Popular Music Of The Olden Time Vol 2

Ancient Songs, Ballads, & Dance Tunes, Sheet Music & Lyrics - online book

Home Main Menu Singing & Playing Order & Order Info Support Search Easter Hymns

Share page  Visit Us On FB

Previous Contents Next
" Whence comes it, neighbour Dick, That you, with youth uncommon, Have eerv'd the girls this trick, And wedded an old woman ?
Happy Dick."
My sparrow's flown away,
And will no more come to me;
I've broke a glass to-day,
The price will quite undo me,
Gossip Joan.
I've lost a Harry groat
Was left me by my granny,;
I cannot find it out,
I've search'd in ev'ry cranny,
Gossip Joan.
I've lost my wedding ring,
That was made of silver gilded ;
I had drink would please a king, But that my cat has spill'd it,
Gossip Joan.
My pocket is cut off,
That was full of sugar-candy; I cannot stop my cough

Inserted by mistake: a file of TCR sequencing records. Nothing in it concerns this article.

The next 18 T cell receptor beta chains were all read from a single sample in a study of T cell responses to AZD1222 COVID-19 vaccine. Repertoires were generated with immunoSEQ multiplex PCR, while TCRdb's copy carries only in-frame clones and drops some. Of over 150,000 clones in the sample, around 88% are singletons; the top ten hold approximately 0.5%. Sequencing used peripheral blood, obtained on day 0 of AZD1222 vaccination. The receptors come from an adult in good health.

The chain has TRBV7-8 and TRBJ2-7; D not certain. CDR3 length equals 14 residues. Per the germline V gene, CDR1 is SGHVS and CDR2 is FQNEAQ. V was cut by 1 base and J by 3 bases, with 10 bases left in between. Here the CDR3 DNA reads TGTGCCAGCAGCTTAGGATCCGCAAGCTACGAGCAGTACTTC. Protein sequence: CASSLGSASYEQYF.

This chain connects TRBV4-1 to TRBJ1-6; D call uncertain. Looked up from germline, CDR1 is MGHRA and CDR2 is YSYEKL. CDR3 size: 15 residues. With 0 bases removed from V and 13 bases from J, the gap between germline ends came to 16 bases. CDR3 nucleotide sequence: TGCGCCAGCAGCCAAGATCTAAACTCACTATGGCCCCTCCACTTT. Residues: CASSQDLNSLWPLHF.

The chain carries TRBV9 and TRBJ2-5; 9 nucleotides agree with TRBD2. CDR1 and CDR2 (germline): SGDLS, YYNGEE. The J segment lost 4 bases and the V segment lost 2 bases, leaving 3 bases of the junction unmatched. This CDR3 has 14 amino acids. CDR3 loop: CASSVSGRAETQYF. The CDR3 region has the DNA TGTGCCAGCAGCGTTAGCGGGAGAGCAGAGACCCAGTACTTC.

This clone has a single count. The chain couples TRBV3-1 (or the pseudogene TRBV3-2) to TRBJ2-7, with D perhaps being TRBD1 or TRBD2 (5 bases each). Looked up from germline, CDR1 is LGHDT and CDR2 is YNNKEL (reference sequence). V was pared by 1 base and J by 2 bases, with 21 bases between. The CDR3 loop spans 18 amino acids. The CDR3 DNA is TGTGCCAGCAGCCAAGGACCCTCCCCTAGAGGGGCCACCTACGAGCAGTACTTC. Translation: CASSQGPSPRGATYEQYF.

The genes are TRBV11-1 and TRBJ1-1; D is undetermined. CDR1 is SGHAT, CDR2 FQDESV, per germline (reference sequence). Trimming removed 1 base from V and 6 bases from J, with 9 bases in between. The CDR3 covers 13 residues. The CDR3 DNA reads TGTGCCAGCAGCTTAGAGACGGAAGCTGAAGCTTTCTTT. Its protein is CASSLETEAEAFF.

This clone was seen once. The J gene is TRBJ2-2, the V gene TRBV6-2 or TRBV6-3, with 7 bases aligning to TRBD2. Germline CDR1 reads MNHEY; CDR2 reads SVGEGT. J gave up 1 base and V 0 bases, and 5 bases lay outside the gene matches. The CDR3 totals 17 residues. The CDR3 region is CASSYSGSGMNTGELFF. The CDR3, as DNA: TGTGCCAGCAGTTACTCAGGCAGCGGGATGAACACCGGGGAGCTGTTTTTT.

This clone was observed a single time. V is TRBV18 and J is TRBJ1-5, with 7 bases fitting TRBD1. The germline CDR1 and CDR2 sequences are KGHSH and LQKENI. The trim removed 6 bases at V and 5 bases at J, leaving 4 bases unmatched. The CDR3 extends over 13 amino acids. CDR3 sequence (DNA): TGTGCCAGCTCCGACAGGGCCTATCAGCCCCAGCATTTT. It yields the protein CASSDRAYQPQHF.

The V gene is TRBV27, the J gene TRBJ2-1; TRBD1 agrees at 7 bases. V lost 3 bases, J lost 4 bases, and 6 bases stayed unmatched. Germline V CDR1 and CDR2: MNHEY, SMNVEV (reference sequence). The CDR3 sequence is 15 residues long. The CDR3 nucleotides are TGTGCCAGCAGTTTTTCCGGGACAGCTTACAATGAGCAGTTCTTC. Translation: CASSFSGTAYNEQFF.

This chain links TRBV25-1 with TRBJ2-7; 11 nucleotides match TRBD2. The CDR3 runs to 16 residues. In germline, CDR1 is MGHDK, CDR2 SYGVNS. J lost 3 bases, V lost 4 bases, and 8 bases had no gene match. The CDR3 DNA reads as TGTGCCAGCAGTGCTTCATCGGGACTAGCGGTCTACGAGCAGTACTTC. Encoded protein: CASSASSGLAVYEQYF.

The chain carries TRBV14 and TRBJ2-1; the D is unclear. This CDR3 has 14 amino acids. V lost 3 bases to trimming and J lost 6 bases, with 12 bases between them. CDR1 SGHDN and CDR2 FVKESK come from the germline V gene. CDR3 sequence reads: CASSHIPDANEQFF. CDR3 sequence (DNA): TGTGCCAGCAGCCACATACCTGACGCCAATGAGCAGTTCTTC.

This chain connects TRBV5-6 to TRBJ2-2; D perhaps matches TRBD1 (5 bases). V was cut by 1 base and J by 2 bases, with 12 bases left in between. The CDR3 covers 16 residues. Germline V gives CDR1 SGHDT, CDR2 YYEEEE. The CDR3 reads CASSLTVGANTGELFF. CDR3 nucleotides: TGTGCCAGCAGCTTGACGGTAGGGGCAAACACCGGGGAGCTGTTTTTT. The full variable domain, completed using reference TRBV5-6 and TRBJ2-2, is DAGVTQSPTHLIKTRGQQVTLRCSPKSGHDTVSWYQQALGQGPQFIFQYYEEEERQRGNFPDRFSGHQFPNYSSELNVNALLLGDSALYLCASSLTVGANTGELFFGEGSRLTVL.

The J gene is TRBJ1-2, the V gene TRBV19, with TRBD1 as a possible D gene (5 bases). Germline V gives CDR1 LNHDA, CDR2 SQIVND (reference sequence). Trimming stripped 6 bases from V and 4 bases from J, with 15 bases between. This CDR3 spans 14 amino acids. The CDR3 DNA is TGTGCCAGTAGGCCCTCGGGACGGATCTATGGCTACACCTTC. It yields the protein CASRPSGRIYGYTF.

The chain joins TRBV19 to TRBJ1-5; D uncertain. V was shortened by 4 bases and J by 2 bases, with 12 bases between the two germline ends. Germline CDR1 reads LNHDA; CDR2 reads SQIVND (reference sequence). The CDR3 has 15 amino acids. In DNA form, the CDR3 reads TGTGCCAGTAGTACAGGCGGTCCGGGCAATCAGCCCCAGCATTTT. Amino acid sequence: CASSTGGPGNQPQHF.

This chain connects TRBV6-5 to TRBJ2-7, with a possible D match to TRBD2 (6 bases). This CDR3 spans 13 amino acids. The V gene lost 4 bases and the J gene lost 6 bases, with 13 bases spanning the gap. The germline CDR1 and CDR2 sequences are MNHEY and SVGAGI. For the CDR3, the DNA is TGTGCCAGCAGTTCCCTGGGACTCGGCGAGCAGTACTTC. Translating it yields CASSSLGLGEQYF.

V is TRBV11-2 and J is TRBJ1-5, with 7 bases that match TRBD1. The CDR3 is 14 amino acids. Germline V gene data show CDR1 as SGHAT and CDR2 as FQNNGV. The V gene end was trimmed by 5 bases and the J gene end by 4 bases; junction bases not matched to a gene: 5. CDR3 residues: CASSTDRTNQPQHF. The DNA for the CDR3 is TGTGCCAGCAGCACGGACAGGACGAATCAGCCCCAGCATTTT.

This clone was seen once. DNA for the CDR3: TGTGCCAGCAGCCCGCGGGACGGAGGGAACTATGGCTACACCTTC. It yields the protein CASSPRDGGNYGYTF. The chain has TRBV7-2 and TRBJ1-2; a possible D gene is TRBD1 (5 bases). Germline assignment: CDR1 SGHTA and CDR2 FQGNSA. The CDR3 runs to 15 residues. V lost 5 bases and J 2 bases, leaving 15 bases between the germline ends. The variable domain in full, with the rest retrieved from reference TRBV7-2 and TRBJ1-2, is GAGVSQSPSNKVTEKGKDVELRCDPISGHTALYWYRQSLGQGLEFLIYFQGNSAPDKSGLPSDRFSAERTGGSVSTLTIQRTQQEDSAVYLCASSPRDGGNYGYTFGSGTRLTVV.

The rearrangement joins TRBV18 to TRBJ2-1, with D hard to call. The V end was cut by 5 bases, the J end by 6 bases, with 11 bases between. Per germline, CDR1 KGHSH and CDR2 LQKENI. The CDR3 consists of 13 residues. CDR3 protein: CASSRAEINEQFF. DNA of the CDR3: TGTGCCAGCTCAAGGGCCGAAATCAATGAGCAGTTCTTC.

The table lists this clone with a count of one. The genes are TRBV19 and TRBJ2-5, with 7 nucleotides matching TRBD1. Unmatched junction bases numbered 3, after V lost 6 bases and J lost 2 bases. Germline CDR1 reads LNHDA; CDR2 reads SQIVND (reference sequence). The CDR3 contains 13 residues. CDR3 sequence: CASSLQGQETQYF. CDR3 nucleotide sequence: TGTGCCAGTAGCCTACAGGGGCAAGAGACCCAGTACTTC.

Without a gill of brandy,
Gossip Joan.
Let's to the ale-house go,
And wash down all our sorrow,
My griefs you there shall know, And we'll meet again to-morrow,
Gossip Joan.
This tune is contained in the second volume of The Dancing Master, 1718 knd 1728; in Watts's Musical Miscellany, iii. 142, 1730; in the ballad-opera of The Jovial Crew; in The Convivial Songster, 1782; &c.
The old song called " Love and Innocence," beginning, " My days have been so wondrous free," is apparently the same air, slightly altered.

E-Book - An Annotated Compendium of Old Time American Songs by James Alverson III